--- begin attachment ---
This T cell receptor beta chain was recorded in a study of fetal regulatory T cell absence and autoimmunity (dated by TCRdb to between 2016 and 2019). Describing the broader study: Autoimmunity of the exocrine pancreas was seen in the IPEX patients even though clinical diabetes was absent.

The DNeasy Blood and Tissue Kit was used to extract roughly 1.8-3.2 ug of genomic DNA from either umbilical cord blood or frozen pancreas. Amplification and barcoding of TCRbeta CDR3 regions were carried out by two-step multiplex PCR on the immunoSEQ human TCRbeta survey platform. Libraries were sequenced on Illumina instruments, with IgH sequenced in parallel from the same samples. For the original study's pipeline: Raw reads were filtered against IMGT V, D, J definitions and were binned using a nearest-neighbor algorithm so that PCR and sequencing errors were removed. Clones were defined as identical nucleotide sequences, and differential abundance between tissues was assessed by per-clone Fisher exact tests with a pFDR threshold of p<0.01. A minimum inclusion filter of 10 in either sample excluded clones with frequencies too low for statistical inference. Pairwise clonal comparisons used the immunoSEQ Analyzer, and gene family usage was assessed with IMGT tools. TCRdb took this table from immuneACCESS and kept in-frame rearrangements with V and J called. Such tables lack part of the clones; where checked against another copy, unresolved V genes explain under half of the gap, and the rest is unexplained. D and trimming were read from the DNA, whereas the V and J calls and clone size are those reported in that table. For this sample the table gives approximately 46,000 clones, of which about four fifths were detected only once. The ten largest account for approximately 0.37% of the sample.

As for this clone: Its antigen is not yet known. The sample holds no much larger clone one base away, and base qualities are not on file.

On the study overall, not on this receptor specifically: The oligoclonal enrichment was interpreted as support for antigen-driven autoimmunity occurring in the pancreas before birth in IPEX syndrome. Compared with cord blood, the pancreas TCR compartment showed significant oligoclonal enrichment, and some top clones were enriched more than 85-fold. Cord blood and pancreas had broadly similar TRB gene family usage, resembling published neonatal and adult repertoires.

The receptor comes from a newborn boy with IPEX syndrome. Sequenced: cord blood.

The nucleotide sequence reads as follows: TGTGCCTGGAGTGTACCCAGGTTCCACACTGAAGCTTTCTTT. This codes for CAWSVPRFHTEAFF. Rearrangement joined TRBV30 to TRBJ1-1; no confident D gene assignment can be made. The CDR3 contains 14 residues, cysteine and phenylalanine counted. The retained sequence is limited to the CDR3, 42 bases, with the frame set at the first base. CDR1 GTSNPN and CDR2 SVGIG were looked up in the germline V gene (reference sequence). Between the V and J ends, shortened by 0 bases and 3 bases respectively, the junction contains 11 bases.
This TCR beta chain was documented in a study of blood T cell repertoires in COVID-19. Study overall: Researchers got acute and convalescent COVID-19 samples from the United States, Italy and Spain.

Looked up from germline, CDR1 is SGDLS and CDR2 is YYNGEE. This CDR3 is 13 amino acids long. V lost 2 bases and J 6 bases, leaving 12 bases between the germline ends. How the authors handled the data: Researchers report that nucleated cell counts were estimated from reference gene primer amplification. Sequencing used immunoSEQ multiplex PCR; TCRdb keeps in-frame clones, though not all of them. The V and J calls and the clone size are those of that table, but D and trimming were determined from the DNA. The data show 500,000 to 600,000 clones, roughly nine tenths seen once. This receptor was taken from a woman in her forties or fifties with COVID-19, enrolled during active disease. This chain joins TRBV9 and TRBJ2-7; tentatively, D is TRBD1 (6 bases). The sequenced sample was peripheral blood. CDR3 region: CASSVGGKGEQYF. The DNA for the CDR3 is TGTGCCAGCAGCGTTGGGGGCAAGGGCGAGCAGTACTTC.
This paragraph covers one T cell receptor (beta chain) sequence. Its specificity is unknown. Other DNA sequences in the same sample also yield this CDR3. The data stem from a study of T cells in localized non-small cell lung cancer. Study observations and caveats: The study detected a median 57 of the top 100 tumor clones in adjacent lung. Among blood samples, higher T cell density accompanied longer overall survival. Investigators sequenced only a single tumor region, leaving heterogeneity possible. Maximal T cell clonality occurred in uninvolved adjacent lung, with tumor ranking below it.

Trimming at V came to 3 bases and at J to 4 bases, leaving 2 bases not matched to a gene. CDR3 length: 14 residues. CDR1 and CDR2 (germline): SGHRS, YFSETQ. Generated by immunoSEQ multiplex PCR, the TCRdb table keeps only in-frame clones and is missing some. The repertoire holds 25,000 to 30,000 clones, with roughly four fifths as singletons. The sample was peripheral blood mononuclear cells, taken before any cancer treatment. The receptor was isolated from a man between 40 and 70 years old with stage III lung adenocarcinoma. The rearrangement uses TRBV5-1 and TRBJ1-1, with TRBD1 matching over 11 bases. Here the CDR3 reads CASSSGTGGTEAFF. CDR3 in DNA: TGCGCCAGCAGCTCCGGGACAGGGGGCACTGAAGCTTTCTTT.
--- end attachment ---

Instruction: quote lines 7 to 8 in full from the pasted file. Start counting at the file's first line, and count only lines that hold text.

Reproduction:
This TCR beta chain was documented in a study of blood T cell repertoires in COVID-19. Study overall: Researchers got acute and convalescent COVID-19 samples from the United States, Italy and Spain.

Looked up from germline, CDR1 is SGDLS and CDR2 is YYNGEE. This CDR3 is 13 amino acids long. V lost 2 bases and J 6 bases, leaving 12 bases between the germline ends. How the authors handled the data: Researchers report that nucleated cell counts were estimated from reference gene primer amplification. Sequencing used immunoSEQ multiplex PCR; TCRdb keeps in-frame clones, though not all of them. The V and J calls and the clone size are those of that table, but D and trimming were determined from the DNA. The data show 500,000 to 600,000 clones, roughly nine tenths seen once. This receptor was taken from a woman in her forties or fifties with COVID-19, enrolled during active disease. This chain joins TRBV9 and TRBJ2-7; tentatively, D is TRBD1 (6 bases). The sequenced sample was peripheral blood. CDR3 region: CASSVGGKGEQYF. The DNA for the CDR3 is TGTGCCAGCAGCGTTGGGGGCAAGGGCGAGCAGTACTTC.